• @ToddWilcox You're right. Here in my county in Texas animal control "don't do skunks." Bobcats, armadillos, deer, wild boar, maybe elephants. But if have a skunk problem, you're on your own.
    – B. Goddard
    Jan 22, 2023 at 14:09
  • There is a hilarious and tragic anecdote from a circus elephant which escaped a circus in Switzerland in 1866. It rampaged through a small city, and was eventually killed by the military using a six pounder artillery, since none of the rifles they had did the job. zeit-fragen.ch/en/archives/2016/no-13-18-june-2016/…
    – fgysin
    Jan 23, 2023 at 12:58

Under 16 USC 1638(a)(1) and given that all species of elephant are on the endangered species list, it is prohibited to

(D) possess, sell, deliver, carry, transport, or ship, by any means whatsoever, any such species...

(E) deliver, receive, carry, transport, or ship

You cannot receive and they cannot give. Any contract pertaining to the disposition of an elephant is unenforceable.

Perhaps you mis-spoke in the question, it's not that they "gave you an elephant", rather they delivered the elephant to your property and transmitted instructions, without your consent. You are not criminally or civilly liable for the act of another person which you do not know about and cannot prevent.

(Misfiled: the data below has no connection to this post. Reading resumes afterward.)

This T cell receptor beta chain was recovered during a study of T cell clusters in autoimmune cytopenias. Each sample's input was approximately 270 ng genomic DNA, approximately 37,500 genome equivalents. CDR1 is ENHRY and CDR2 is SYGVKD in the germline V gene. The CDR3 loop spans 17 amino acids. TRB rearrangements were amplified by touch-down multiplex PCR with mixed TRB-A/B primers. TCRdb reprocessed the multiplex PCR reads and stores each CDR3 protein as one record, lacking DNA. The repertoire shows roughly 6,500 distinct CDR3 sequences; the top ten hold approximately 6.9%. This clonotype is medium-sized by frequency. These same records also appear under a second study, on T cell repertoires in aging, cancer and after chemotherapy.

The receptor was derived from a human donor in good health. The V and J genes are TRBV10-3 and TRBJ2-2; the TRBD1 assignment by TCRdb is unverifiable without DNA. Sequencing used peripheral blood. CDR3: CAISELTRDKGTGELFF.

• 13
    You deleted critical parts of the statute. (D) only applies to species "taken" illegally. I believe, but I'm not sure, that captive-raised elephants aren't taken. (E) has an interstate commerce limitation. So if the elephant was licensed, grandfathered, or under similar exemption from 16 USC 1539, then (D) would not apply. If your neighbor dumped the elephant on to you, then (E) would not apply, you'd have to look in state law.
    – user71659
    Jan 20, 2023 at 20:20
  • Also note that African elephants are "threatened" rather than endangered, which I believe means that this section of code doesn't explicitly apply to them. (There may be species-specific regulations for African elephants as described under section (g), though.) Jan 22, 2023 at 23:03

It's not illegal in England to own or sell an elephant but you'll need to apply for a licence from your local council to keep it, as elephants are listed on the schedule of wild animals.

Family Elephantidae
All species.

On the face of it, you'd (currently) be refused the licence on every single ground

  • ...it is not contrary to the public interest to do so on the grounds of safety, nuisance or other grounds
  • the applicant is a suitable person to hold a licence to keep the animals listed on the application
  • the animal(s) will be kept in accommodation that prevents its escape and is suitable in respect of construction, size, temperature, drainage and cleanliness
  • that the animal(s) will be supplied with adequate and suitable food drink and bedding material and be visited at suitable intervals